Head and Neck Cancer Treatment
SUPPORTING YOU DURING TREATMENT
You will be reviewed regularly during your treatment by your Team. Please report any concerns to the Triage Nurse or to the Radiation Therapists on your treatment unit prior to having your treatment.
We are here to support you whilst you undergo radiation therapy. If you have medical conditions that are not cancer related please continue to seek advice from your general practitioner.
If at any time you feel you are very unwell, you should not wait until your next radiation therapy appointment. Please go to your nearest emergency department.
MANAGING SIDE EFFECTS
Radiation therapy side effects vary from person to person. The following are some common side effects.
SORE MOUTH AND THROAT & SWALLOWING DIFFICULTIES
During treatment the inside of your mouth or throat may become dry, sore or ulcerated. It can cause chewing and / or swallowing difficulties and your sense of taste may alter.
- Please ask the Triage Nurse to assist you with management if these symptoms occur.
- It is important to keep your mouth and teeth clean. After eating gently brush your teeth with a very soft toothbrush and toothpaste.
- Rinse your mouth at least 4 times per day with a warm salt water or sodium bicarbonate mouthwash as below:
– 1⁄2 teaspoon of salt to one glass (200ml) water.
– 1 teaspoon of sodium bicarbonate (baking soda) to one glass (200ml) water.
- A maximum of 4g daily of soluble paracetamol e.g. Panadol may be gargled or swallowed.
- Avoid irritants such as cigarettes and alcohol.
- A dietitian will see you early in your treatment.
This occurs because radiation affects the glands which produce saliva.
- Carry a flask of water with you to sip.
- Chewing gum can stimulate saliva secretion.
- Eat foods with sauces and gravies.
If your treatment includes your throat, your voice may become hoarse or you may temporarily lose your voice.
- Please ask the Triage Nurse to assist with management if these symptoms occur.
NAUSEA & VOMITING
This treatment may cause nausea (feeling sick) and vomiting.
- If you feel sick please let the Triage Nurse know.
- If necessary you will be seen by a dietitian early in your treatment.
It is not unusual to feel tired while you are having treatment.
- Rest if necessary.
- See the Triage Nurse for more information.
- During radiation therapy the skin in the treatment area may become red and sore. It is important not to use anything on your skin which may cause irritation. Use only the products advised by the staff.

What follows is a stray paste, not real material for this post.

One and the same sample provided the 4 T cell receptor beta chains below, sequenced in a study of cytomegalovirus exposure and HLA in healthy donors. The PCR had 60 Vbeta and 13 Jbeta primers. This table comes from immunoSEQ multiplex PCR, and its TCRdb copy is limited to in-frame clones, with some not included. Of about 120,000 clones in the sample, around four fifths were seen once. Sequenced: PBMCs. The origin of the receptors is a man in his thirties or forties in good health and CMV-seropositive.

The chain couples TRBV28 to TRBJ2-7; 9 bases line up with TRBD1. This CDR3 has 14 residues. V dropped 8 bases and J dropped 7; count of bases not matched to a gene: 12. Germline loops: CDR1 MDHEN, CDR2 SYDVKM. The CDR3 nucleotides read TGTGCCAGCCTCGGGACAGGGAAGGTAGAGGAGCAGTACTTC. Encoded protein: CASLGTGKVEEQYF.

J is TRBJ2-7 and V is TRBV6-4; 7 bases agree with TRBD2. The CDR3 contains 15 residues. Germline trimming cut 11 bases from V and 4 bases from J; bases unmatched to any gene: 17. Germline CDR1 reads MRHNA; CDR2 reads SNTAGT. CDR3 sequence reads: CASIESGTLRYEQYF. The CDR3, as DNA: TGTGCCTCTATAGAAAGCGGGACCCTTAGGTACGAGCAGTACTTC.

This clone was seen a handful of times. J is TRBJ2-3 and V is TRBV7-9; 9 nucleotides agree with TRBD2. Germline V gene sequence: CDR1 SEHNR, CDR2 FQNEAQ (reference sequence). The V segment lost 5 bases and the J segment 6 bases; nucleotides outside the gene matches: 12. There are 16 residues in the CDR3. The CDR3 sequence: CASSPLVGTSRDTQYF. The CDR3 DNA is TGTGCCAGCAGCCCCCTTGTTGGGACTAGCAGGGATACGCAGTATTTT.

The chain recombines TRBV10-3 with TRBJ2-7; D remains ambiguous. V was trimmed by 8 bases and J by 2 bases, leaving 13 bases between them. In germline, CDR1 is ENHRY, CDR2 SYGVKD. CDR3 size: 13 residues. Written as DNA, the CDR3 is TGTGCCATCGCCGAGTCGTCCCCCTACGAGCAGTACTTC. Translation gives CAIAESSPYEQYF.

- Hair loss may occur in the treatment area.
Please follow these guidelines:
- Use mild, unscented, non-alcohol based soap.
- Use warm water, rinse and pat dry with a soft towel.
- Use a moisturiser, like sorbolene with 10% glycerine, which does not contain perfumes or additives and is a thin lotion not a thick cream.
- Avoid sun exposure to the treatment area – wear a wide-brimmed hat.
- Wear loose, comfortable clothing.
- Avoid things that will irritate or abrade the skin in the treatment area e.g. wet shaving – use an electric shaver.
- Use any tape or bandaids on the treatment area.
- Rub, scrub or scratch the skin in the treatment area.
- Use any creams, lotions, powders etc. unless recommended by your treatment team.
- Use hot packs, hot water bottles, hot water, cold packs or ice packs on the treatment area.
- Do not use a hair dryer near the treatment area.
AFTER TREATMENT INSTRUCTIONS
After you have completed your radiation therapy it is important to remember to manage your symptoms until they have subsided.
- Continue your mouth care and modified diet until healing has occurred.
- The skin reaction may become worse after treatment has finished. Continue your skin care regime until the skin heals.
- Always keep the treated area out of direct sunlight.
- Continue to avoid alcohol and smoking as voice hoarseness and increased coughing may continue after treatment is completed.
WHAT WILL HAPPEN AFTER RADIATION THERAPY?
At your last ‘On Treatment Review’ appointment, your doctor will decide on the appropriate follow-up care.
For further information visit eviQ Cancer Treatments Online, an online service of the Cancer Institute NSW: www.eviQ.org.au